3004ENG PROJECT MANAThGEMENT PRINCIPLES
THE CHUNNEL PROJECT
* Objective is to create an underground tunnel connecting England and France * Create a fixed transportation link between England and France in an attempt to spur economic development, improve European trade, and provide an alternative high-speed transportation method. * Requires cooperation between two countries, numerous banks, contractors, etc to initiate, plan, executive and complete the project. * Project was completed but was late and overbudget.
* French and British governments
* 220 International lending banks
* Contractors/construction companies/suppliers
* Regulatory agencies
* Channel Tunnel Group/ FranceManche (EuroTunnel) – winner of proposal, owner of 55 year concession—runs the project * Intergovernment Commission (IGC) – approves designs, safety regulations, etc * Share holders seeking equity interest
* 46 contractors
* Transmanche Link (TML) – awarded construction contract – Translink is the company on the British side, Transmanche is the company on the French side * Politicians, government workers, bankers, lawyers, analysts, construction workers, machinists, engineers * 700 000 share holders
PROJECT LIFE CYCLE
- Ideas for a tunnel going through the English Channel have been proposed as early as 1802, however, all attempts and proposals were abandoned until 1983. * French and British government ask for proposals for the project in 1983. * Four submissions were shortlisted:
* Eurobridge: a 4.5 km (2.8 mi) span suspension bridge with a roadway in an enclosed tube, * Euroroute: a 21 km (13 mi) tunnel between artificial islands approached by bridges, * Channel Expressway: large diameter road tunnels with mid-channel ventilation towers, * a rail proposal based on the 1975 scheme presented by Channel Tunnel Group/France–Manche (CTG/F–M) * The project is awarded to Channel Tunnel Group/FranceManche (later Eurotunnel) in 1986. * Treaty of Canterbury was signed, allowing project to proceed. * Initial estimated cost is $5.5 billion but eventually increased to $14.9 billion. * Not enough time to complete detailed design studies; lead to increased costs that were not included in the initial scope * Design drafts were approved that were not in the original concession agreement * Cost estimates and financing were not well defined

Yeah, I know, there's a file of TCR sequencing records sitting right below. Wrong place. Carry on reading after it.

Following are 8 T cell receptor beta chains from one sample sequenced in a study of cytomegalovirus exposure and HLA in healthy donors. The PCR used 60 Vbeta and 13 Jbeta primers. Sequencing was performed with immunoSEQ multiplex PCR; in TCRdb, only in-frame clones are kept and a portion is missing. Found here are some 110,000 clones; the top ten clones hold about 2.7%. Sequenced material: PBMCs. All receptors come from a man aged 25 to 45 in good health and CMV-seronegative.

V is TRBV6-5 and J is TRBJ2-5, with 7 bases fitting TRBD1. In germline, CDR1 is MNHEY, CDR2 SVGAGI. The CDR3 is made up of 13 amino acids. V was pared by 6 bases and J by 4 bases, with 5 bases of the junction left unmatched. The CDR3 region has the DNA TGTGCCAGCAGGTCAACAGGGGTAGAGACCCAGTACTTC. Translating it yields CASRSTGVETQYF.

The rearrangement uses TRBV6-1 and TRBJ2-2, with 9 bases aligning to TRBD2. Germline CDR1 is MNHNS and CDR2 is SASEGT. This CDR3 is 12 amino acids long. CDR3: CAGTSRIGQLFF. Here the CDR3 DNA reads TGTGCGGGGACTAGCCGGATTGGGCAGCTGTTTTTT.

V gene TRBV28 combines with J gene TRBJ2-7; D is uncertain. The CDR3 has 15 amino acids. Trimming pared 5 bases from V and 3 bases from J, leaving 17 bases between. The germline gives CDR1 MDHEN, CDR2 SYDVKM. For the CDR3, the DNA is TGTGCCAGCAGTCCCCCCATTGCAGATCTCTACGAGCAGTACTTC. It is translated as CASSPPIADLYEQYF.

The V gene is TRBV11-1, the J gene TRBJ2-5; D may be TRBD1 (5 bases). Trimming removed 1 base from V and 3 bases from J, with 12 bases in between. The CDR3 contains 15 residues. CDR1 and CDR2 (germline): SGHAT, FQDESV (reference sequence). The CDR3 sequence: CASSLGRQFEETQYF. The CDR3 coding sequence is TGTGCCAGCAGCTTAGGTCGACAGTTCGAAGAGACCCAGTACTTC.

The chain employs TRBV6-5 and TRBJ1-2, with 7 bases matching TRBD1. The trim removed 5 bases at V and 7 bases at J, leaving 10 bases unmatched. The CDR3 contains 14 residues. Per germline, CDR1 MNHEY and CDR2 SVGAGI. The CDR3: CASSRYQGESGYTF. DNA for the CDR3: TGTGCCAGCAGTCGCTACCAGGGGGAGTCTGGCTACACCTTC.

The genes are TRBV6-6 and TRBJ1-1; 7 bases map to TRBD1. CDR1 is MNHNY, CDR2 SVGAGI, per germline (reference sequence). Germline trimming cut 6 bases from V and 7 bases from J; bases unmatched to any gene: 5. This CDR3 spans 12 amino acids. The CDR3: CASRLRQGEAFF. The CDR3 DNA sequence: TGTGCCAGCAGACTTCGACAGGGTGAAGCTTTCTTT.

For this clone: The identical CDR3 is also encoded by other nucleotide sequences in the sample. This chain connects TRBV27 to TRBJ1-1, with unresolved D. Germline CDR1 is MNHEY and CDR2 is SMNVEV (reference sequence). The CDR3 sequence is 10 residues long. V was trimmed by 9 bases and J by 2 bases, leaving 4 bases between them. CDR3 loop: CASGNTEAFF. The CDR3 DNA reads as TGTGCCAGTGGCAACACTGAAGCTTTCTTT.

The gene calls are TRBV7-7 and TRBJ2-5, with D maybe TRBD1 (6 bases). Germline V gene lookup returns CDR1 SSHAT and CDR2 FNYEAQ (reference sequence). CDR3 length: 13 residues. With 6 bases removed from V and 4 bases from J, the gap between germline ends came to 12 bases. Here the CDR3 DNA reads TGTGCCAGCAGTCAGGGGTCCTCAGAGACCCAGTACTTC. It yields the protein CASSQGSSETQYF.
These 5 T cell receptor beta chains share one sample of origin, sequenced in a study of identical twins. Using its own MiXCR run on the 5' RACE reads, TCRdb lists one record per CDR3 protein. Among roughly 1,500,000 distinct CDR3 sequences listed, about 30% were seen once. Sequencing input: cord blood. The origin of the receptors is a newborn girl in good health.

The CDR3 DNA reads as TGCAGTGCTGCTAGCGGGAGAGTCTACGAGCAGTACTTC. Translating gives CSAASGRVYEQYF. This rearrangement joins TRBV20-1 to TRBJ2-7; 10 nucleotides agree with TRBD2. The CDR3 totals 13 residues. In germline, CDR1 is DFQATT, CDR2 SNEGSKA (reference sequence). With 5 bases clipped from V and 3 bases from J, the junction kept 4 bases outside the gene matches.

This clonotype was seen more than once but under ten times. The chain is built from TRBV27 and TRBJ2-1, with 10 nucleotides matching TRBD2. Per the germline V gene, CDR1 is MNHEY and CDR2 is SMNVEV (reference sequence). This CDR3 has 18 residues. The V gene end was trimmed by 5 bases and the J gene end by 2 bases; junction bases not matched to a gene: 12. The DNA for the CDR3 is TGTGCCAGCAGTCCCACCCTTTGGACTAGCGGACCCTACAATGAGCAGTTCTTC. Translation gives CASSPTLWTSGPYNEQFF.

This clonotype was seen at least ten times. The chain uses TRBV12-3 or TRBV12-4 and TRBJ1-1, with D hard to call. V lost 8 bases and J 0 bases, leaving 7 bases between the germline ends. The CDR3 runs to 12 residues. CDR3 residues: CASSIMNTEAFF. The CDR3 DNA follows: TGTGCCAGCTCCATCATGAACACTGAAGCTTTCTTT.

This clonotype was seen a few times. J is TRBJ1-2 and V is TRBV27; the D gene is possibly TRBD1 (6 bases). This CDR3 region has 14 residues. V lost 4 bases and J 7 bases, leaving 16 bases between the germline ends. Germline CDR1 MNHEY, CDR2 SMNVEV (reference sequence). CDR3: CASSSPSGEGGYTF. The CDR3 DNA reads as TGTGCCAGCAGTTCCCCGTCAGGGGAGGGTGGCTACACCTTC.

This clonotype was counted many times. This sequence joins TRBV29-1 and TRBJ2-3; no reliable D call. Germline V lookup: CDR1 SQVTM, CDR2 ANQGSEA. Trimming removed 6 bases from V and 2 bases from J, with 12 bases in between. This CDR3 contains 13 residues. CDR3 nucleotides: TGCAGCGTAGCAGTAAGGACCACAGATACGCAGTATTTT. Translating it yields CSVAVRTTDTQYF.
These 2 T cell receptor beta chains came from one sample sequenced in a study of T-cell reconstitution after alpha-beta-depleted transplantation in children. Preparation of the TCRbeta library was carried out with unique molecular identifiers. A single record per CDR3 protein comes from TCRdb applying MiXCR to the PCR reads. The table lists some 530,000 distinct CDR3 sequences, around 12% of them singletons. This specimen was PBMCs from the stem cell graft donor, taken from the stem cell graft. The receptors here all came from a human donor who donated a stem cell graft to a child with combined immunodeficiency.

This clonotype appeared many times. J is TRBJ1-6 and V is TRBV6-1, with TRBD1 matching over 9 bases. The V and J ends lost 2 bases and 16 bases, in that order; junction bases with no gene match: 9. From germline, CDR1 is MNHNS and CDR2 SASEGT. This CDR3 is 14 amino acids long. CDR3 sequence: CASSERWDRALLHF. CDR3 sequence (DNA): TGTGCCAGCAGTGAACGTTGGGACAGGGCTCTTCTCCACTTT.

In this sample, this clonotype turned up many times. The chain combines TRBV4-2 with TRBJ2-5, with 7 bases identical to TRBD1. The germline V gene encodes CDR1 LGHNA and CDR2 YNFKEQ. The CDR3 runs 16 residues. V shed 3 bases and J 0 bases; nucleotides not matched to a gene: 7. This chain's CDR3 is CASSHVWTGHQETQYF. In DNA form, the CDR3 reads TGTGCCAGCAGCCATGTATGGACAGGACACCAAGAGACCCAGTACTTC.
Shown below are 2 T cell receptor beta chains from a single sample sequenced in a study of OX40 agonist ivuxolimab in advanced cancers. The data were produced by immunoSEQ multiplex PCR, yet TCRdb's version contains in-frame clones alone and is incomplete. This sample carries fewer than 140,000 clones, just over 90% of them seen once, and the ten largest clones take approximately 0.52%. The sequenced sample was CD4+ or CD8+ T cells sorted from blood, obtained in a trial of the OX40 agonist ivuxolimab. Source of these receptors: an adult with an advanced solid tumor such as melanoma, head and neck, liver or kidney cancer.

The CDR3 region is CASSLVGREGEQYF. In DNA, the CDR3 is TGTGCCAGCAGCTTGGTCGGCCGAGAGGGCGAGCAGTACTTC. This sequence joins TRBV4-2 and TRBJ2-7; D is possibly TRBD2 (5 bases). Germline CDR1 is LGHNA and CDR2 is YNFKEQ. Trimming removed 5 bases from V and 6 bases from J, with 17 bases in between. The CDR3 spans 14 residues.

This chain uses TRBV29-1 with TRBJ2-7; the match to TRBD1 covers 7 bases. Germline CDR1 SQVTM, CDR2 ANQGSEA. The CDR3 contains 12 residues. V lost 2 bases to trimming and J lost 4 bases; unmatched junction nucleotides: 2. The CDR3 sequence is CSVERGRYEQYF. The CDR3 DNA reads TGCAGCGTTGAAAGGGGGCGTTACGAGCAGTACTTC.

* Lack of a defined scope made resource planning, cost estimating, and budgeting difficult. * Schedule planning (activity definition, sequencing and duration) and work breakdown structure was quite significant. * Scope of work, cost, timeline, rules of engagement, were complex thus certain assumption errors may have been made. * Resources sufficient to complete the contract and risks were not completely understood which lead to additional claims ($2.25 billion) * Focus was on engineering and technical risk, as opposed to process and approval risks. * Both countries were aware of the financial risk—the project was to be funded by non-governmental sources * Contract choice (fixed-price contract) may have been a poor choice since not enough was understood to limit impact of known and unknown risks * Change control methods were not put into place, leading cost overruns * Quality and specification issues should have been included in initial quality requirements (eg: width of passenger doors). Resulted in delays in getting approval and budgeting. * State of the art technology and equipment used allowed for an engineering marvel of completing the tunnel. Quality planning, assurance and control were successful. * Incomplete requirements, scope changes, risk response strategies were not considered during the conception phase, which resulted in delays and cost overruns. * Communication during planning, negotiations, financing,...
Please join StudyMode to read the full document